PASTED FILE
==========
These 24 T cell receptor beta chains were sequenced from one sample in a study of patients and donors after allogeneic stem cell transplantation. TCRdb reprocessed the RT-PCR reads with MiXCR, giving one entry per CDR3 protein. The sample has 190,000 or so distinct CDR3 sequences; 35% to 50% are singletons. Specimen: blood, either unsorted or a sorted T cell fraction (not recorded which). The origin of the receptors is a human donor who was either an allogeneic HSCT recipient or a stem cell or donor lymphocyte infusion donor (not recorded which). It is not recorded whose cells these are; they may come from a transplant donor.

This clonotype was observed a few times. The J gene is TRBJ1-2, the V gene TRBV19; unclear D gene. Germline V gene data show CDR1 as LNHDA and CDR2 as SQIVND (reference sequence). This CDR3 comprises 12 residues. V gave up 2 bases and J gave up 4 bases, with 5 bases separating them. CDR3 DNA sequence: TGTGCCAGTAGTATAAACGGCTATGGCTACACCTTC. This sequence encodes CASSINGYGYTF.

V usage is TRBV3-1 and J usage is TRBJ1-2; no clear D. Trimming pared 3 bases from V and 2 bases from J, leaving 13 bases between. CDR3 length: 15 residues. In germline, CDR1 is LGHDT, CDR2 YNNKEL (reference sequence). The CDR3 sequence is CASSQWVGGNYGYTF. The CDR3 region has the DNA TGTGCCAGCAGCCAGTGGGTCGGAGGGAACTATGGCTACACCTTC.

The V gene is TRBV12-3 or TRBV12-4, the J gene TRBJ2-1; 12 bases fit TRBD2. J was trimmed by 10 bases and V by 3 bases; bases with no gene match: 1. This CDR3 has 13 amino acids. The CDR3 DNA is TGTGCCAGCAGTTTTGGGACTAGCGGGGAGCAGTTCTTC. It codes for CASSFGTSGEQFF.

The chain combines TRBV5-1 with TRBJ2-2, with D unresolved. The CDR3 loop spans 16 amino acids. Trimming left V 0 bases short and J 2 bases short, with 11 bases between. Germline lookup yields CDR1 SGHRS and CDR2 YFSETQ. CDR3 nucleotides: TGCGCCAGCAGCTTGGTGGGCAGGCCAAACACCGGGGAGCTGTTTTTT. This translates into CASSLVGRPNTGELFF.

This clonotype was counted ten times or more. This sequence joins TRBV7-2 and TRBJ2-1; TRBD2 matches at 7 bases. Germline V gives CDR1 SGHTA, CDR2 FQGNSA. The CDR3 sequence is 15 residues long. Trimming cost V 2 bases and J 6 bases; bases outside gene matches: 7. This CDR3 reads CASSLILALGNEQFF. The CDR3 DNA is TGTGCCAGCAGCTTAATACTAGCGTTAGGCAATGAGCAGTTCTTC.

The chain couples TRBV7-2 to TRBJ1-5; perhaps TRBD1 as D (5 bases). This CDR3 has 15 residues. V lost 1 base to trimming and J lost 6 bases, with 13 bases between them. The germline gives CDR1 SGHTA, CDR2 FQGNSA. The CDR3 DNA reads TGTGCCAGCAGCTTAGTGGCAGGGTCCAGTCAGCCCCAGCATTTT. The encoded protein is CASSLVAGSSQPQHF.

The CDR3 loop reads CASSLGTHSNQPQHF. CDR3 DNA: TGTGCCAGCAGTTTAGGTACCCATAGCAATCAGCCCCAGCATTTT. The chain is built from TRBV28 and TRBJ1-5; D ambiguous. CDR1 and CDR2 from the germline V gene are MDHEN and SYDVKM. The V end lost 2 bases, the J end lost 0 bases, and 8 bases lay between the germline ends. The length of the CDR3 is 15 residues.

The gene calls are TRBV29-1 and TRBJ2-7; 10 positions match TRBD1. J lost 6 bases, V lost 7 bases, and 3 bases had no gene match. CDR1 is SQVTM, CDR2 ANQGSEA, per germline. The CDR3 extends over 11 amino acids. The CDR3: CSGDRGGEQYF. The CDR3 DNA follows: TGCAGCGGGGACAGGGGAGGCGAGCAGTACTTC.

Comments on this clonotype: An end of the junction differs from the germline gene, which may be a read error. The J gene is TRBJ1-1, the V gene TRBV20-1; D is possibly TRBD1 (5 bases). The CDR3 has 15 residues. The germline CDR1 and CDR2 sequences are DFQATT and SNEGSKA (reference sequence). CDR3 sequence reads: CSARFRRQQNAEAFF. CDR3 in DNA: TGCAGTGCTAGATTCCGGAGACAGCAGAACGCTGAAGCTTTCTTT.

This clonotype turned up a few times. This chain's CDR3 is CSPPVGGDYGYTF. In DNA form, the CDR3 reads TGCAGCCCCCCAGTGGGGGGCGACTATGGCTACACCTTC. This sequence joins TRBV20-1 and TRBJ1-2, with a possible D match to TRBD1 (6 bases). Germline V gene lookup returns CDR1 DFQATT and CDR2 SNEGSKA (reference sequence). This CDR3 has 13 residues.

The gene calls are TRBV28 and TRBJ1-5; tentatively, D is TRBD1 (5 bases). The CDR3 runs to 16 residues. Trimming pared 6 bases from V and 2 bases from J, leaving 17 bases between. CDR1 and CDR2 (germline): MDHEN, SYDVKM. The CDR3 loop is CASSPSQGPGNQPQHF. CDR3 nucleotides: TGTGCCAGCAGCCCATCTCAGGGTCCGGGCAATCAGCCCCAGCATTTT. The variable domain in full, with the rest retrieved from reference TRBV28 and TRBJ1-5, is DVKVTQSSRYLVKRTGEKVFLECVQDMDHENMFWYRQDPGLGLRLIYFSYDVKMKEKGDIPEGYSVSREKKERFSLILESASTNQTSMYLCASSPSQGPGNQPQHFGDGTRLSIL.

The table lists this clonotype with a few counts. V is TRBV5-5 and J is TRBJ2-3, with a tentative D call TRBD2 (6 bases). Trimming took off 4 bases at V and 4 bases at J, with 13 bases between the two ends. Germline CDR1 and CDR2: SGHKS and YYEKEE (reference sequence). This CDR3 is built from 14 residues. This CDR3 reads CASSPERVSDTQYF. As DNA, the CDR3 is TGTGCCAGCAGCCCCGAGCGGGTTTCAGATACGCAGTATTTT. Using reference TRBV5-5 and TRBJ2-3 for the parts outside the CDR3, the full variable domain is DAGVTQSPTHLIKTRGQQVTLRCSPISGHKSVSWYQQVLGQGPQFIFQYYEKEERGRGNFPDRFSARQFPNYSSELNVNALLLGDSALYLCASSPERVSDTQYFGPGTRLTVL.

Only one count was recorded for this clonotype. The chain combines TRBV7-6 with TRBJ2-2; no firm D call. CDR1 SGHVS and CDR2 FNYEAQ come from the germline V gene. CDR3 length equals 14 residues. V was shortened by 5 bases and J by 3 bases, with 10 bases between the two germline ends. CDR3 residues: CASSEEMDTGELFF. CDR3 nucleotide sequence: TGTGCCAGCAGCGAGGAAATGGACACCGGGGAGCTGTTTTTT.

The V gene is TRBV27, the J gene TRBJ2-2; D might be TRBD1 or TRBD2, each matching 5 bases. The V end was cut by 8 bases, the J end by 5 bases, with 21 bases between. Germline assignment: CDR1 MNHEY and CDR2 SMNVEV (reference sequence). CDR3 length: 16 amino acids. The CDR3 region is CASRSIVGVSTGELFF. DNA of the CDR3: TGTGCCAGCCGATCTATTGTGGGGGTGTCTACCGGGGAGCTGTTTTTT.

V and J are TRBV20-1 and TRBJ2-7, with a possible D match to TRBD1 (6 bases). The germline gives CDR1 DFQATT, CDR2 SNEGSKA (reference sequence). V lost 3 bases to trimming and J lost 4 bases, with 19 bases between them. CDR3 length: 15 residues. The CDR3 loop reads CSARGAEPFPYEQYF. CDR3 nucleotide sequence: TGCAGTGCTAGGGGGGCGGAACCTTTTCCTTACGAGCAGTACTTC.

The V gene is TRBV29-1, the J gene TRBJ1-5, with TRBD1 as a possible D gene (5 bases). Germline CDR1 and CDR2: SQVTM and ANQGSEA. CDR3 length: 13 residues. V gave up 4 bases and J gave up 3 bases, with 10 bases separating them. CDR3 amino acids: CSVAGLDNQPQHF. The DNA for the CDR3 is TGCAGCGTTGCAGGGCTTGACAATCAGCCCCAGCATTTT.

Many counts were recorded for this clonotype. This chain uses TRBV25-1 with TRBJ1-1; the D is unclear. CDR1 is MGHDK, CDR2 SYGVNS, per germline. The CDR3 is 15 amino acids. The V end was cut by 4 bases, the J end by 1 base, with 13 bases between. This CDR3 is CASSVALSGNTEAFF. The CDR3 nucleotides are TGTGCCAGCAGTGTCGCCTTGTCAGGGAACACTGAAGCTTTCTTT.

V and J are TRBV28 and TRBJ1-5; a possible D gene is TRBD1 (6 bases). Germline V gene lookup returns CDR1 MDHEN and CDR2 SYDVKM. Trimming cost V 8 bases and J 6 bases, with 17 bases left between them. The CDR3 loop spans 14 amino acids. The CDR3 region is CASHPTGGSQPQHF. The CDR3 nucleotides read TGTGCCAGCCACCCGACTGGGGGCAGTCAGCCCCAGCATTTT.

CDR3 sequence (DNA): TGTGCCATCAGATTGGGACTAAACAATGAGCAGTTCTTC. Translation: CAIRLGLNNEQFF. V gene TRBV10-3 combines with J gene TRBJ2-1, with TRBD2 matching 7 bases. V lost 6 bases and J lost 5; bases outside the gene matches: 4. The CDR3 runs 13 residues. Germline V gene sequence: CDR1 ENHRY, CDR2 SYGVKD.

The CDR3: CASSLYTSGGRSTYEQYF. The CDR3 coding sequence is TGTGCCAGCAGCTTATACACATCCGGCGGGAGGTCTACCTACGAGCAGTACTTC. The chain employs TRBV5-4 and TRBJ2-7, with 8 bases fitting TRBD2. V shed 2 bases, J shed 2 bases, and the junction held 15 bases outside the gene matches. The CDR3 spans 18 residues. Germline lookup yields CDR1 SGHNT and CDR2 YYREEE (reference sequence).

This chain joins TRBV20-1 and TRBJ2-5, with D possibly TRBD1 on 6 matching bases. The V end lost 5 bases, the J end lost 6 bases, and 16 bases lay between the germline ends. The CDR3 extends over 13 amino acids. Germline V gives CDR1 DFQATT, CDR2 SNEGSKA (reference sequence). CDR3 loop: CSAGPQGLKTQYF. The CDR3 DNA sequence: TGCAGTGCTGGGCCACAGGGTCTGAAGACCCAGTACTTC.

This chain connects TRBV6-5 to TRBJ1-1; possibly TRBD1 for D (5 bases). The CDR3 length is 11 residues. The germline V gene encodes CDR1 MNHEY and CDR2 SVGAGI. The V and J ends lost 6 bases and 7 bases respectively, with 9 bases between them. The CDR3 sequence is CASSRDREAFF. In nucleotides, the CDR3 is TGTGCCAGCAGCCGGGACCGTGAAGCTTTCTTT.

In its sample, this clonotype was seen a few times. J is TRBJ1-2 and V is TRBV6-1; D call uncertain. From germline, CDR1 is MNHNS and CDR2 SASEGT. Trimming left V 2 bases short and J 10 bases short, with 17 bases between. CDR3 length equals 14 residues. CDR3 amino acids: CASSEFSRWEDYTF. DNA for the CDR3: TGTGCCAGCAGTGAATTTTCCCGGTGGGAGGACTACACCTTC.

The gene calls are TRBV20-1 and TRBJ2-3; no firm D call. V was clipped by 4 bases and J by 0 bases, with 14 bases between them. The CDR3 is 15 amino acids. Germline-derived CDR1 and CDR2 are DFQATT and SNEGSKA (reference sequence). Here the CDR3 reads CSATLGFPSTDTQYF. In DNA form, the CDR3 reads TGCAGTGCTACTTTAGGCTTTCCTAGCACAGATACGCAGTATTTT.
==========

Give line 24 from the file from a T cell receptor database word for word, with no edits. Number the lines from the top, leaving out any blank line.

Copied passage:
In its sample, this clonotype was seen a few times. J is TRBJ1-2 and V is TRBV6-1; D call uncertain. From germline, CDR1 is MNHNS and CDR2 SASEGT. Trimming left V 2 bases short and J 10 bases short, with 17 bases between. CDR3 length equals 14 residues. CDR3 amino acids: CASSEFSRWEDYTF. DNA for the CDR3: TGTGCCAGCAGTGAATTTTCCCGGTGGGAGGACTACACCTTC.